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Mortgage advise??

(14 Posts)
OneLittleToddlingTerror Mon 21-Jan-13 16:56:18

vicki then your combined income is £42k. To not overstretch, you simply look at the repayment figure and see if you can afford it. The banks would like to see your combined income because they would want to be safe too, in this climate. I'm sure you can see someone earning £24k cannot afford to pay the same amount as a couple with a combined income of £42k. Three times your combined income is £126k. This should be quite affordable for you.

vicki2010 Mon 21-Jan-13 16:52:31

That's fingers not fungers!!!!

vicki2010 Mon 21-Jan-13 16:51:45

Thanks for the input.
My husband earns 24,000 and I'm self employed earning around 20,000. We have an excellent credit score and will have between 100,000 and 120,000 as a deposit.
We have planned on only using dh income for mortgage so we are not too over stretched on re-payments/living Etc.

We have rented for 12 years so totally get that there will be hidden expenses as when something goes wrong we just called me landlord 'problem solved'!
We may also find a property in a much cheaper area and possibly only want to borrow 100,000 so I think that's do able?
Thanks for the responses through I think we just need to make an appointment with some mortgage lenders and see what happens! Fungers crossed lol!!

pippop1 Mon 21-Jan-13 15:32:19

Remember that there are lots of unexpected costs to both buying and owning a property that you also have to pay such as stamp duty, legal fees and surveyors fees, buildings insurance and so on. If a flat then there is ground rent and service charges. There are always unexpected costs involved in general maintenance of a property too e.g. fence falls down, shower leaks and so on. Could you afford the mortgage if the rate went up by a couple of percentage points? It easily could in the future and more, much more.

In summary, if it is very tight to pay a large mortgage on your salary then it's probably unwise.

Maybe aim for cheaper "wreck" and aim to do it up over the years when you have more money coming in?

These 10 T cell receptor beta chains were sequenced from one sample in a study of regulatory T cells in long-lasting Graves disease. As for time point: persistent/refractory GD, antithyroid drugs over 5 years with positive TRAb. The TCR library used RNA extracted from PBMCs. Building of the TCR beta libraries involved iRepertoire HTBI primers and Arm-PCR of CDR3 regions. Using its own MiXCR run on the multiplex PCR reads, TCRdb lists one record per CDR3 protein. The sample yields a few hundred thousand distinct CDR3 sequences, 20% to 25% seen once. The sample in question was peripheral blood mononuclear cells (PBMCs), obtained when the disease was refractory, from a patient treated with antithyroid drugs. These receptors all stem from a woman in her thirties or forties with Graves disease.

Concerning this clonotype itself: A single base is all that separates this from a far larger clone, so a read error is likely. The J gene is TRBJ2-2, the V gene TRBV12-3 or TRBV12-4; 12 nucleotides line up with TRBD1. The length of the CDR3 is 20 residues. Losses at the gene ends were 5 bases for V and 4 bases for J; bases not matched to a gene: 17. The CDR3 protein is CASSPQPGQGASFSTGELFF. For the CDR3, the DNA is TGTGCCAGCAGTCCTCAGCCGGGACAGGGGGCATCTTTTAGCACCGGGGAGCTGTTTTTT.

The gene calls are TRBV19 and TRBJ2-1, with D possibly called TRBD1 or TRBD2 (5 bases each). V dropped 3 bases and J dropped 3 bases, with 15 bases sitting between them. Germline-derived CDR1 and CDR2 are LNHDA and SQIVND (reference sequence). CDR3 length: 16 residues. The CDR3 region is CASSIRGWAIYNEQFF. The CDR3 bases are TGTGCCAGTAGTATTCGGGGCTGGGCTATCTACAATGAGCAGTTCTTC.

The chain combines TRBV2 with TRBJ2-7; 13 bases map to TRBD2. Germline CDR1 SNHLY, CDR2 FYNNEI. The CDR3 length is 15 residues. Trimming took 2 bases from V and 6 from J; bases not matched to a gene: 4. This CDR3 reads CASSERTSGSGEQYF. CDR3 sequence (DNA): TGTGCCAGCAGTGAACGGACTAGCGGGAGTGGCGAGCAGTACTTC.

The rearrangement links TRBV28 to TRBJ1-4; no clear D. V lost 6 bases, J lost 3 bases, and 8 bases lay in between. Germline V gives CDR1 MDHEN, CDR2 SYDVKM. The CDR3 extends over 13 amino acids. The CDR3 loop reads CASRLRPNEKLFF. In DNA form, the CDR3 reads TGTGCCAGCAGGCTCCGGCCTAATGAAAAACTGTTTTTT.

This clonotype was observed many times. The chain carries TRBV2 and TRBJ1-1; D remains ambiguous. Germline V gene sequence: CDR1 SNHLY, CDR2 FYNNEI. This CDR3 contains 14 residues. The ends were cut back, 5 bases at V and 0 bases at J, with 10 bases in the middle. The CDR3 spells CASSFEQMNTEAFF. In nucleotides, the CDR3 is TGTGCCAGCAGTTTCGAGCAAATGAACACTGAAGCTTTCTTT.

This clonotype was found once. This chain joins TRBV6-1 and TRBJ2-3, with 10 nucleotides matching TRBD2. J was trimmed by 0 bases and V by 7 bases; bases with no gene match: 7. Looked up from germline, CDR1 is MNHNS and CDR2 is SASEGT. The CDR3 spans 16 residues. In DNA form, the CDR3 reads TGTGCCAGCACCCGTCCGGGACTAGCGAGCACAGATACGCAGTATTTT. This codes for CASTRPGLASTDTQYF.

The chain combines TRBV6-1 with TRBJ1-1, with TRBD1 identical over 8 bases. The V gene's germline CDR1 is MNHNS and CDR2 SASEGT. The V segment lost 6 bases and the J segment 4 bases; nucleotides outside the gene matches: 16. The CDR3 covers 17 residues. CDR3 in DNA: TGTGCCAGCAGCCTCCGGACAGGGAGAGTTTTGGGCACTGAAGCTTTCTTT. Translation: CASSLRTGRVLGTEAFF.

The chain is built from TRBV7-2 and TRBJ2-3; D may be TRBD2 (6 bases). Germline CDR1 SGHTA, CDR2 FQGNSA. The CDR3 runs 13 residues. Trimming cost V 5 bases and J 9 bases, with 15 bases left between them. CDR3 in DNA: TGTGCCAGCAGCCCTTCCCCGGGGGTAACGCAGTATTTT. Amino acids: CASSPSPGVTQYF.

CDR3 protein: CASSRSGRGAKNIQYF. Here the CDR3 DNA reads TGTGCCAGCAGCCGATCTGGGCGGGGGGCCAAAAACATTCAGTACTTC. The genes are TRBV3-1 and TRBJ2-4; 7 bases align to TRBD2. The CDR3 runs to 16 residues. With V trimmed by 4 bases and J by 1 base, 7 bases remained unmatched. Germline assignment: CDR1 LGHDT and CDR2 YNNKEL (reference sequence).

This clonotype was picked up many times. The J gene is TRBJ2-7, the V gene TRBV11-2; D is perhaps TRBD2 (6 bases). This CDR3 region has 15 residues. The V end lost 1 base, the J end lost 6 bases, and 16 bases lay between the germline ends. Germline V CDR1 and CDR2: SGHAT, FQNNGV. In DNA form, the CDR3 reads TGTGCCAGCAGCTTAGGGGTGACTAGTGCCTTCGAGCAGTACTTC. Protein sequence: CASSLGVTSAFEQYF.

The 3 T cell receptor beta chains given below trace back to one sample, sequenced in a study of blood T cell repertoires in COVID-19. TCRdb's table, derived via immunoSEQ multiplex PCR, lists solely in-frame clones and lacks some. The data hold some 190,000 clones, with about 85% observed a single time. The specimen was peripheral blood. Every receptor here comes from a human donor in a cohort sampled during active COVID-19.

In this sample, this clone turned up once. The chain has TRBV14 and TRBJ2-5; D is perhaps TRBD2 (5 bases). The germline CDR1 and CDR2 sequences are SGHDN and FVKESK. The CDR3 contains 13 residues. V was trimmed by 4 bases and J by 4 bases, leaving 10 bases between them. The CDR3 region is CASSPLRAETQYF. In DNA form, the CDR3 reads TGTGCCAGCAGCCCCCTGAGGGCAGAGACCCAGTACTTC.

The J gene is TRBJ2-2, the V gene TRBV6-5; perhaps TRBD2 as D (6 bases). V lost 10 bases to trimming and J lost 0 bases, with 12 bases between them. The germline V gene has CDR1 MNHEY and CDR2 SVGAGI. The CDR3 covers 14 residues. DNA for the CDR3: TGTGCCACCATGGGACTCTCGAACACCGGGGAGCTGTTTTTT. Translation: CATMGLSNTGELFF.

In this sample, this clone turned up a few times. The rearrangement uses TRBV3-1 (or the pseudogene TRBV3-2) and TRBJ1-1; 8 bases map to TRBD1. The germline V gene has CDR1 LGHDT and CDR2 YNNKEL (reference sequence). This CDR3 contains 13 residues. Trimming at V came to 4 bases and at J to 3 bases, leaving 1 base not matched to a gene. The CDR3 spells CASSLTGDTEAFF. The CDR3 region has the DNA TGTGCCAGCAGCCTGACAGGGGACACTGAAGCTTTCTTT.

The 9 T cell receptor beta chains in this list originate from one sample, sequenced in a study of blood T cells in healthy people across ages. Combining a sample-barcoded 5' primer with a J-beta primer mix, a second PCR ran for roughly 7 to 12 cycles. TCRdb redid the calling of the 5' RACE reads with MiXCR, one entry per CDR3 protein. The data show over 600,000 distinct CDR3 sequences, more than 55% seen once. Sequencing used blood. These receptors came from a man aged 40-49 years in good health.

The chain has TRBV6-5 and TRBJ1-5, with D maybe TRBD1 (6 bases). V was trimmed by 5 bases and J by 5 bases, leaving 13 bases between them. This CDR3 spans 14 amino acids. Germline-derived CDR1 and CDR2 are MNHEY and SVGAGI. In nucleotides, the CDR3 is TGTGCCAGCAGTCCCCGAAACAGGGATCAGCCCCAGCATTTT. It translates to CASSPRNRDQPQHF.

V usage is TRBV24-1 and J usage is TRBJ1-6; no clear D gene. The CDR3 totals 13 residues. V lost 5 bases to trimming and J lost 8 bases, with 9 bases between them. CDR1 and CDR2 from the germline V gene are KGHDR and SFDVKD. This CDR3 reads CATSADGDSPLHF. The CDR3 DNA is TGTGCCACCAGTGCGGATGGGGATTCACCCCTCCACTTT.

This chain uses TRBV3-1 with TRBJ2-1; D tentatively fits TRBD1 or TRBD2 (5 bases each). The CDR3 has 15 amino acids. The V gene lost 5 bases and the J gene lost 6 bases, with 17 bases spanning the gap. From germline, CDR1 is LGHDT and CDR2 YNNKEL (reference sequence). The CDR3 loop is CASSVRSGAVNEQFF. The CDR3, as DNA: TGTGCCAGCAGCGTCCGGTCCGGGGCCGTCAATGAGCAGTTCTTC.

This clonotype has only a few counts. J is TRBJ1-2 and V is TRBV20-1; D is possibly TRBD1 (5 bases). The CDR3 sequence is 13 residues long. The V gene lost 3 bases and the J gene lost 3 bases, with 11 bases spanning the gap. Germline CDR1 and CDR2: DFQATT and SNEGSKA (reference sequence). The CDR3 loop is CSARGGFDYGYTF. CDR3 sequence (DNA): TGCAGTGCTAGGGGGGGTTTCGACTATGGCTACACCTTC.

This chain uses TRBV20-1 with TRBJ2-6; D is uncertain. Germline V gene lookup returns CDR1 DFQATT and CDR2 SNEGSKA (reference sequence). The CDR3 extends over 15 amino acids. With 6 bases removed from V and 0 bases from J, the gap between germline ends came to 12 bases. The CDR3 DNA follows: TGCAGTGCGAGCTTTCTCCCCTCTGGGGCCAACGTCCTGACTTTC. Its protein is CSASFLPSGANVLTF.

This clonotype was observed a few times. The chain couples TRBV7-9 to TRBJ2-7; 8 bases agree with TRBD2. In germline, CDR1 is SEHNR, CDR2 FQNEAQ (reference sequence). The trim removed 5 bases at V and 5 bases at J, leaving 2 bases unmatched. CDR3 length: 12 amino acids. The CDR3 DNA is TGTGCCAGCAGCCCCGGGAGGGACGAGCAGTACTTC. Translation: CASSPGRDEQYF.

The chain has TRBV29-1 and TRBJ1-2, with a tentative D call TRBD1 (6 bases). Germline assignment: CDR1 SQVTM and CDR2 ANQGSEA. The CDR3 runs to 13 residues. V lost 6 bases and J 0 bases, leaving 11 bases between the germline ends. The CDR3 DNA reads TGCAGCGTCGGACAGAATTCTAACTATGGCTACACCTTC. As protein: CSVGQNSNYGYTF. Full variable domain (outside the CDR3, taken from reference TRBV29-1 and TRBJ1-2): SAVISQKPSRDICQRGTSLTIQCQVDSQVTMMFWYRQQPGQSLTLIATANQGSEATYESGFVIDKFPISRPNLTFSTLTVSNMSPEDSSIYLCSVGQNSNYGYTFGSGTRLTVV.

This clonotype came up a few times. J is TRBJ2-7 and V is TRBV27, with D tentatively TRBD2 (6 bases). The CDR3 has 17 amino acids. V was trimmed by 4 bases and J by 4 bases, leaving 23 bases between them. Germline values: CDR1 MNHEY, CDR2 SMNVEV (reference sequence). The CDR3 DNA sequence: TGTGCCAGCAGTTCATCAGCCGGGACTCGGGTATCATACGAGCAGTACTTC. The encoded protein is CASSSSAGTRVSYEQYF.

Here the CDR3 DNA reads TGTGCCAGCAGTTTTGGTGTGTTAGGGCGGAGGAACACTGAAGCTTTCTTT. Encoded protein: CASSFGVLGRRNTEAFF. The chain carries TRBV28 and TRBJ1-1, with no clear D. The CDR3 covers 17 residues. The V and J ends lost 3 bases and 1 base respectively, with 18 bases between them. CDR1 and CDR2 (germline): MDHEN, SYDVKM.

ThingummyBob Mon 21-Jan-13 15:25:22

Usually taxable profit for the mainstream lenders I think. Just lately I've seen a couple of self employed clients asking for copies of the actual tax calcs/return for their mortgage providers.

You'll not meet any affordability criteria for a loan of 203k on an income of 24k (net or gross). Thats a good thing imo. It stops people with illegally earned income getting naice houses grin

Lonecatwithkitten Mon 21-Jan-13 15:16:09

Self-emlpoyed they tend to use net profit and need proof of the profit in audited accounts over three years. They also need to see your drawings in the accounts.
In 2008 I mortgaged as a self employed sent of three years of accounts rubber stamped all okay. Last year I remortgaged for £70,000 less than in 2008 with net profit £10,000 a year higher than 2006, 2007 and 2008. I still needed 3 years of accounts by this time they wrote to my accountant to confirm authencity and also for another years worth of projected income. It took a lot of wrangling eventually I had to speak directly to the underwriters on no less than 3 ocassion before the mortgage was approved. This was with the same bank as 2008 with whom I have banked with for 12years and in the 4 years I had overpaid to the tune of £18,000. Oh yes in 2008 I wanted 6 times my net income in 2012 I wanted 4.19 times.
It is now really tough to mortgage as self employed, possible, but you need to prepare for it taking a consierable amount of time and effort.

CogitoErgoSometimes Mon 21-Jan-13 14:03:29

How various lenders treat self-employed earnings varies a lot. Some just don't count it at all. Others specialise in self-employed mortgagees but charge extra in interest to cover. The numbers they want to see are your declared earnings for tax and it'll be going back a few years.

vicki2010 Mon 21-Jan-13 12:53:07

Thanks for the reply.

Yes I suppose that's right,obviously we need to be able to afford repayments.
Just one more question,would any of you know from experience if when you are self employed, what figure would they use for mortgage purposes? Gross or net profit?

OneLittleToddlingTerror Mon 21-Jan-13 12:33:01

But you still need to be able to pay the monthly payment. That's a loan of 230k with around 70% LTV. Using an online calculator

For 25 years repayment at 3%, your monthly repayment is already £1100. Can you afford it? FWIW that's our interest rate for a 70% LTV mortgage. And our loan size is £140k when we took it out. And we were given 2-3 times earnings only. They are very safe at the moment. You need to buy a much cheaper place.

vicki2010 Mon 21-Jan-13 11:44:48

Mmm that's what I thought obviously sounds silly,I was just curious if they lend more considering you are paying off almost a third of the property value. I thought they would lend more knowing they have that large amount of deposit.

noddyholder Mon 21-Jan-13 11:10:54

So you would need 230K. That is nearly 10x salary so think no

vicki2010 Mon 21-Jan-13 11:08:26

Realise the spelling mistake of advice sorry!

Thanks for the reply,credit rating excellent and property value about 330,000?
Don't know about interest etc I'm just curious if that kind of deposit would mean borrowing more?

noddyholder Mon 21-Jan-13 11:00:10

Depends on the price of the house and what % the 100k is in relation to that (the LTV) and also your credit history and outgoings etc. A large deposit will open otherwise closed doors via a good broker

vicki2010 Mon 21-Jan-13 10:58:13

Can any of you lovely mumsnetters tell me,as a first time buyer,if I had a deposit of £100,000 and only earning £24,000- will a mortgage lender loan me more then the 'normal' x salary amount whatever that may be? Seing as I have a large deposit?

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